The ‘difficulty factor’ reports like Freedom House miss before ranking democracies

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Freedom House, a US government-funded non-profit, non-governmental organisation publishes an annual report on democracy, political freedom, and human rights titled Freedom in the World. In the 2021 Report, of a total of 195 countries, 82 were found free, 59 partly free, and 54 not free. India’s status as a democracy was downgraded from ‘Free’ to ‘Partly Free,’ primarily on account of alleged ‘rising violence and discriminatory policies’ and ‘a crackdown on expressions of dissent.’ This brought a sharp repartee from India’s External Affairs Minister who said, “We have a set of self-appointed custodians of the world who find it very difficult to stomach that somebody is not looking for their approval.” He highlighted the fact that India had shared its vaccines with 70 countries in the world. “Tell me, how many vaccines have the internationalist nations given?” he asked.

Another exercise in democracy ranking is carried out annually by the Economic Intelligence Unit of The Economist titled the ‘Democracy Index.’ Based on a global survey, nations are given a score and get categorised as full democracies, flawed democracies, hybrid regimes, and authoritarian regimes. According to their last report, 8.4 percent of the global population lived in full democracies, 41 percent in flawed democracies, 15 percent in hybrid regimes and 35.6 percent in authoritarian regimes. In the latest 2020 Democracy Index, India was placed at 53rd position, a slippage of two places since the last review. This ‘democratic backsliding’ was ascribed to ‘crackdowns’ on civil liberties.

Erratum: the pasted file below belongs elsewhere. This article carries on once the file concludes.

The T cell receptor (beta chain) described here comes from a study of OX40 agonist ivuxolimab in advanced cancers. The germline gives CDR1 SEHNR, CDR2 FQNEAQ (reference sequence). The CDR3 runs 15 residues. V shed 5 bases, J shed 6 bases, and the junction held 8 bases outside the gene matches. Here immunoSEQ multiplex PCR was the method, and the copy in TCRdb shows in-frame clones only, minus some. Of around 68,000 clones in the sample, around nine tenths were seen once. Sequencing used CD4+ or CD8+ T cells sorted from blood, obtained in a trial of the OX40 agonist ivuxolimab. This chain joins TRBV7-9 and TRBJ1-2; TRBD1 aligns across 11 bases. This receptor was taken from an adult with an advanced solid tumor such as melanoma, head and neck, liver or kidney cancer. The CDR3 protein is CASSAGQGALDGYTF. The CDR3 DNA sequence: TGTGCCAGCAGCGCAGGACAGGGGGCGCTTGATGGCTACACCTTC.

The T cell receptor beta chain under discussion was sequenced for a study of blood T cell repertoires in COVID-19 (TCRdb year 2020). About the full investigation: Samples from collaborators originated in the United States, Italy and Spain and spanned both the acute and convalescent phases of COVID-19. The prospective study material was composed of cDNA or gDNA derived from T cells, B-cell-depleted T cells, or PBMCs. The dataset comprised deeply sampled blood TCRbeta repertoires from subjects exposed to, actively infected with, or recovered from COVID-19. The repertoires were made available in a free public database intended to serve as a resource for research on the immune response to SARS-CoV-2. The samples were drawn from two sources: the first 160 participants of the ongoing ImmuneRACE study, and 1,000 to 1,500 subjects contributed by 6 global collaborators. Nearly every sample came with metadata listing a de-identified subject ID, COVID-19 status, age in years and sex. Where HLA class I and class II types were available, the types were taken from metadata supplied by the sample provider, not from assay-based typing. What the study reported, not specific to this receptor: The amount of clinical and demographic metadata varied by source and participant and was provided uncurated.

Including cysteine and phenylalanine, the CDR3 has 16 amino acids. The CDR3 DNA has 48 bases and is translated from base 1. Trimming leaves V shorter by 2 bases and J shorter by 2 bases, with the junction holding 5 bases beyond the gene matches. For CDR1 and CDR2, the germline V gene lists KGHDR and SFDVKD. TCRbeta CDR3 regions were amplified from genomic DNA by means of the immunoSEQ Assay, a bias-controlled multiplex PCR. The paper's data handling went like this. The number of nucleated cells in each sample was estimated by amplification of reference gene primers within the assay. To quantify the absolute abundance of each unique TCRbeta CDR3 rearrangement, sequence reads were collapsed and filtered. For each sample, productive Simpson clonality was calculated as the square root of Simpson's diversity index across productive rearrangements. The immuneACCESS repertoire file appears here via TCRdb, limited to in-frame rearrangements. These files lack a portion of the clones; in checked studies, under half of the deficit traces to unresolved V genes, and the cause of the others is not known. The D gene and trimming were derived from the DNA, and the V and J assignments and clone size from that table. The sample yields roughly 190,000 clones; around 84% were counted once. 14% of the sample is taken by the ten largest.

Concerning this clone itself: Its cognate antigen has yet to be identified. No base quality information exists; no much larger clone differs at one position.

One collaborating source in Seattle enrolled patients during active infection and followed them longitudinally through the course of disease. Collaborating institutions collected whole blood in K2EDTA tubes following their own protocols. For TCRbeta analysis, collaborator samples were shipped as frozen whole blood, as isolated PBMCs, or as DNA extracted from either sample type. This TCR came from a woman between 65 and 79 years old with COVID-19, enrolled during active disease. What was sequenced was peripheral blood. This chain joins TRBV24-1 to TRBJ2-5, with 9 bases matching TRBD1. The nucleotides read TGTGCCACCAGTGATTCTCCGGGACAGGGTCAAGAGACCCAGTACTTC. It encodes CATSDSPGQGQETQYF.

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This article does not intend to get into an analysis of the benchmarks used by the reports or the purity of the methods used to arrive at these conclusions. Instead, it picks on the ten best democracies in the world in accordance with the ratings by these bodies and analyses some of their fundamentals to draw certain conclusions. The top ten democracies in the world for the year 2020, as assessed, are Norway, Iceland, Sweden, New Zealand, Canada, Finland, Denmark, Ireland, Netherlands, and Australia. A further 13 nations, along with the first ten comprised the complete list of 23 full democracies.

In terms of population, Canada, the largest of the best ten, is ranked 39th among nations and the smallest Iceland is ranked 181st. Three of them (Australia, Netherlands, and Sweden) have ranks between 50 and 100. The rest (Denmark, Finland, Norway , Ireland and New Zealand) come between 100 and 156. In the comity of nations, their average rank in demographic magnitude is 104. In the size of their population, Canada ranks first among the ten with 37.6 million people and Iceland the smallest with 367,000 souls. The average population of these ten nations is 11.7 million and their total population is 1.5 percent of the global population. If we look at them from the perspective of India, all the ten of them put together have 8.5 percent of India’s population. Decidedly, these democracies do not have too many people. 

In terms of physical area, the two biggest of the ten nations, Canada and Australia, have an area of 9.98 million square kilometres and 7.69 million square kilometres respectively. The other seven, with the exception of the Netherlands, are also physically well-endowed and hold a total area of 19.34 million square kilometres. This is 3.79 percent of the earth’s surface, allowing them an average of 110,734 square metres per person. Iceland has a density of 1.2 persons per square kilometre, Australia a density of 3.3 persons and Canada 3.7 persons per square kilometre. The average density of the ten countries works out to 6.05 persons per square kilometre. In other words, with 1.5 percent of the world’s population, the ten countries hold 2.5 times the earth’s surface. In comparison with India, they hold about 6 times its area and about 5 times of space per person. In summary, they are very well gifted in terms of physical surface. And having a large share of the earth combined with a tiny share of the population works quite well for a robust democracy.